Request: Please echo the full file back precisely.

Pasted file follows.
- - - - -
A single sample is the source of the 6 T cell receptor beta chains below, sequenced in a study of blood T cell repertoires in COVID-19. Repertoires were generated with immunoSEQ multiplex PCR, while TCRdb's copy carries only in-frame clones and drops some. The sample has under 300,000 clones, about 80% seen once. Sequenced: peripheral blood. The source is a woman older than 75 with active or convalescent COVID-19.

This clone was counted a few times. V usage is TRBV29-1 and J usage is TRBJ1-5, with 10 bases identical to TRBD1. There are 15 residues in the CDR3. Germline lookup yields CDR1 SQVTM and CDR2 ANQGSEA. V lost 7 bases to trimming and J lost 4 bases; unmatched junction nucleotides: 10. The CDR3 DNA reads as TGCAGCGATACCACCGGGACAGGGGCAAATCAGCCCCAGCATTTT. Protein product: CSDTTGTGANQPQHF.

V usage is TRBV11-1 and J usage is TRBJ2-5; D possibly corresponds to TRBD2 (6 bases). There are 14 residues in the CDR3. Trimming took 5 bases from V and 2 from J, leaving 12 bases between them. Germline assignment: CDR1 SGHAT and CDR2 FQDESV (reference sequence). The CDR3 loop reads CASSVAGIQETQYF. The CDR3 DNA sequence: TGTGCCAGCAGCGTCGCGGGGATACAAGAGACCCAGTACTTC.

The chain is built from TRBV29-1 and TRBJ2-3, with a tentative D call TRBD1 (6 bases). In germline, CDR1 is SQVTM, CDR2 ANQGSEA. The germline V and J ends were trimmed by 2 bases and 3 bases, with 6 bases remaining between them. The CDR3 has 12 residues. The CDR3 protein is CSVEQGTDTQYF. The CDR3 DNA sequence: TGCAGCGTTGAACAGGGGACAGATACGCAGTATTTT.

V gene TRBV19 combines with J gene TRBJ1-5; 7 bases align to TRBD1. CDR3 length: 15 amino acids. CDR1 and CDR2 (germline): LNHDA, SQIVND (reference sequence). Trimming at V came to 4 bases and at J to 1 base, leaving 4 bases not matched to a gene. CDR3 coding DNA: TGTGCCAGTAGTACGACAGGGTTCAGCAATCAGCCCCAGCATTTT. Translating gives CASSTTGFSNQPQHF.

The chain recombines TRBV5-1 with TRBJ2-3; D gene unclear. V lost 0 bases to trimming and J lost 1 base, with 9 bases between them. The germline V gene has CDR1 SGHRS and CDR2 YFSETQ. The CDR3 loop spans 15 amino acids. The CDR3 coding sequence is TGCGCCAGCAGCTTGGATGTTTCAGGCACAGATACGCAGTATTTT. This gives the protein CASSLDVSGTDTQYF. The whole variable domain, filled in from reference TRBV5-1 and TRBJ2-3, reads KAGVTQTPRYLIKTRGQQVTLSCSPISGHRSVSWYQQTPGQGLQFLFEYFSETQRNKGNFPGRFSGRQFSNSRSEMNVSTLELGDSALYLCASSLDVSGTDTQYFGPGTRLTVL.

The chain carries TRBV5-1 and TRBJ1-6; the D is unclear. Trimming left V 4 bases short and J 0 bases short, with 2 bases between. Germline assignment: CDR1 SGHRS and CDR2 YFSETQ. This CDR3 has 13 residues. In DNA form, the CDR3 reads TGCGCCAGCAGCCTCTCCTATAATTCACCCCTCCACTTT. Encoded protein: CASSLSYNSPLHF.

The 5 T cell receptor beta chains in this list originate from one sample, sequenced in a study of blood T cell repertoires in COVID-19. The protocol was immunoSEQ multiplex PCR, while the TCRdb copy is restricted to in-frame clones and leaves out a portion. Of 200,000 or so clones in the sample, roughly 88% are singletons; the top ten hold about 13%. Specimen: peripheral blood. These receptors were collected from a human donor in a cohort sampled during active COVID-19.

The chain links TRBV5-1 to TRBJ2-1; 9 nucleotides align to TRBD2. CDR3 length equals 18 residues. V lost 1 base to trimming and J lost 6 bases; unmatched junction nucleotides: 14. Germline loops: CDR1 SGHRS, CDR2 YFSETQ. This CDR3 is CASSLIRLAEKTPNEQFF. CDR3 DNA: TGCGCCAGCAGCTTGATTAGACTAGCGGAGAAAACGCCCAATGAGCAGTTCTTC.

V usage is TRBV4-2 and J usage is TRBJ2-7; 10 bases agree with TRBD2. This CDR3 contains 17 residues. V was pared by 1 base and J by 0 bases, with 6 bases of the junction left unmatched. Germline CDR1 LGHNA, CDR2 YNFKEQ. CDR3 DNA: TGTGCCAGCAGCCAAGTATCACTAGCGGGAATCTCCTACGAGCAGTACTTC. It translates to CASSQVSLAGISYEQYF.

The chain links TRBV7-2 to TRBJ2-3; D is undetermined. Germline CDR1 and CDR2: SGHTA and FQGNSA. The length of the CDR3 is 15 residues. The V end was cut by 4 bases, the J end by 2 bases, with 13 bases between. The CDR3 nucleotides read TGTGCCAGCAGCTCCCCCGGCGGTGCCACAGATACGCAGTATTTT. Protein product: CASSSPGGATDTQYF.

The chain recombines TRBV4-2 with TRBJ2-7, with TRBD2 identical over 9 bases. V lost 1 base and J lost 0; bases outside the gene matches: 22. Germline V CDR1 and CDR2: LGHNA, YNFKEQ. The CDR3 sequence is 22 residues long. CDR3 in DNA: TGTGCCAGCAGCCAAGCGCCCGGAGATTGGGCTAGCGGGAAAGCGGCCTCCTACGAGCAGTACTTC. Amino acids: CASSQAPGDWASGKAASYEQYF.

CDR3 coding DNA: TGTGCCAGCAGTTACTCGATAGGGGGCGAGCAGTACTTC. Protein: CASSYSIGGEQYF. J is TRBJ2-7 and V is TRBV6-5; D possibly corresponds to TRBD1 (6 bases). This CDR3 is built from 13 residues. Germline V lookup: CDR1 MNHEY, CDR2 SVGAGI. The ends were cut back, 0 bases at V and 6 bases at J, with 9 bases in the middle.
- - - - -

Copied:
A single sample is the source of the 6 T cell receptor beta chains below, sequenced in a study of blood T cell repertoires in COVID-19. Repertoires were generated with immunoSEQ multiplex PCR, while TCRdb's copy carries only in-frame clones and drops some. The sample has under 300,000 clones, about 80% seen once. Sequenced: peripheral blood. The source is a woman older than 75 with active or convalescent COVID-19.

This clone was counted a few times. V usage is TRBV29-1 and J usage is TRBJ1-5, with 10 bases identical to TRBD1. There are 15 residues in the CDR3. Germline lookup yields CDR1 SQVTM and CDR2 ANQGSEA. V lost 7 bases to trimming and J lost 4 bases; unmatched junction nucleotides: 10. The CDR3 DNA reads as TGCAGCGATACCACCGGGACAGGGGCAAATCAGCCCCAGCATTTT. Protein product: CSDTTGTGANQPQHF.

V usage is TRBV11-1 and J usage is TRBJ2-5; D possibly corresponds to TRBD2 (6 bases). There are 14 residues in the CDR3. Trimming took 5 bases from V and 2 from J, leaving 12 bases between them. Germline assignment: CDR1 SGHAT and CDR2 FQDESV (reference sequence). The CDR3 loop reads CASSVAGIQETQYF. The CDR3 DNA sequence: TGTGCCAGCAGCGTCGCGGGGATACAAGAGACCCAGTACTTC.

The chain is built from TRBV29-1 and TRBJ2-3, with a tentative D call TRBD1 (6 bases). In germline, CDR1 is SQVTM, CDR2 ANQGSEA. The germline V and J ends were trimmed by 2 bases and 3 bases, with 6 bases remaining between them. The CDR3 has 12 residues. The CDR3 protein is CSVEQGTDTQYF. The CDR3 DNA sequence: TGCAGCGTTGAACAGGGGACAGATACGCAGTATTTT.

V gene TRBV19 combines with J gene TRBJ1-5; 7 bases align to TRBD1. CDR3 length: 15 amino acids. CDR1 and CDR2 (germline): LNHDA, SQIVND (reference sequence). Trimming at V came to 4 bases and at J to 1 base, leaving 4 bases not matched to a gene. CDR3 coding DNA: TGTGCCAGTAGTACGACAGGGTTCAGCAATCAGCCCCAGCATTTT. Translating gives CASSTTGFSNQPQHF.

The chain recombines TRBV5-1 with TRBJ2-3; D gene unclear. V lost 0 bases to trimming and J lost 1 base, with 9 bases between them. The germline V gene has CDR1 SGHRS and CDR2 YFSETQ. The CDR3 loop spans 15 amino acids. The CDR3 coding sequence is TGCGCCAGCAGCTTGGATGTTTCAGGCACAGATACGCAGTATTTT. This gives the protein CASSLDVSGTDTQYF. The whole variable domain, filled in from reference TRBV5-1 and TRBJ2-3, reads KAGVTQTPRYLIKTRGQQVTLSCSPISGHRSVSWYQQTPGQGLQFLFEYFSETQRNKGNFPGRFSGRQFSNSRSEMNVSTLELGDSALYLCASSLDVSGTDTQYFGPGTRLTVL.

The chain carries TRBV5-1 and TRBJ1-6; the D is unclear. Trimming left V 4 bases short and J 0 bases short, with 2 bases between. Germline assignment: CDR1 SGHRS and CDR2 YFSETQ. This CDR3 has 13 residues. In DNA form, the CDR3 reads TGCGCCAGCAGCCTCTCCTATAATTCACCCCTCCACTTT. Encoded protein: CASSLSYNSPLHF.

The 5 T cell receptor beta chains in this list originate from one sample, sequenced in a study of blood T cell repertoires in COVID-19. The protocol was immunoSEQ multiplex PCR, while the TCRdb copy is restricted to in-frame clones and leaves out a portion. Of 200,000 or so clones in the sample, roughly 88% are singletons; the top ten hold about 13%. Specimen: peripheral blood. These receptors were collected from a human donor in a cohort sampled during active COVID-19.

The chain links TRBV5-1 to TRBJ2-1; 9 nucleotides align to TRBD2. CDR3 length equals 18 residues. V lost 1 base to trimming and J lost 6 bases; unmatched junction nucleotides: 14. Germline loops: CDR1 SGHRS, CDR2 YFSETQ. This CDR3 is CASSLIRLAEKTPNEQFF. CDR3 DNA: TGCGCCAGCAGCTTGATTAGACTAGCGGAGAAAACGCCCAATGAGCAGTTCTTC.

V usage is TRBV4-2 and J usage is TRBJ2-7; 10 bases agree with TRBD2. This CDR3 contains 17 residues. V was pared by 1 base and J by 0 bases, with 6 bases of the junction left unmatched. Germline CDR1 LGHNA, CDR2 YNFKEQ. CDR3 DNA: TGTGCCAGCAGCCAAGTATCACTAGCGGGAATCTCCTACGAGCAGTACTTC. It translates to CASSQVSLAGISYEQYF.

The chain links TRBV7-2 to TRBJ2-3; D is undetermined. Germline CDR1 and CDR2: SGHTA and FQGNSA. The length of the CDR3 is 15 residues. The V end was cut by 4 bases, the J end by 2 bases, with 13 bases between. The CDR3 nucleotides read TGTGCCAGCAGCTCCCCCGGCGGTGCCACAGATACGCAGTATTTT. Protein product: CASSSPGGATDTQYF.

The chain recombines TRBV4-2 with TRBJ2-7, with TRBD2 identical over 9 bases. V lost 1 base and J lost 0; bases outside the gene matches: 22. Germline V CDR1 and CDR2: LGHNA, YNFKEQ. The CDR3 sequence is 22 residues long. CDR3 in DNA: TGTGCCAGCAGCCAAGCGCCCGGAGATTGGGCTAGCGGGAAAGCGGCCTCCTACGAGCAGTACTTC. Amino acids: CASSQAPGDWASGKAASYEQYF.

CDR3 coding DNA: TGTGCCAGCAGTTACTCGATAGGGGGCGAGCAGTACTTC. Protein: CASSYSIGGEQYF. J is TRBJ2-7 and V is TRBV6-5; D possibly corresponds to TRBD1 (6 bases). This CDR3 is built from 13 residues. Germline V lookup: CDR1 MNHEY, CDR2 SVGAGI. The ends were cut back, 0 bases at V and 6 bases at J, with 9 bases in the middle.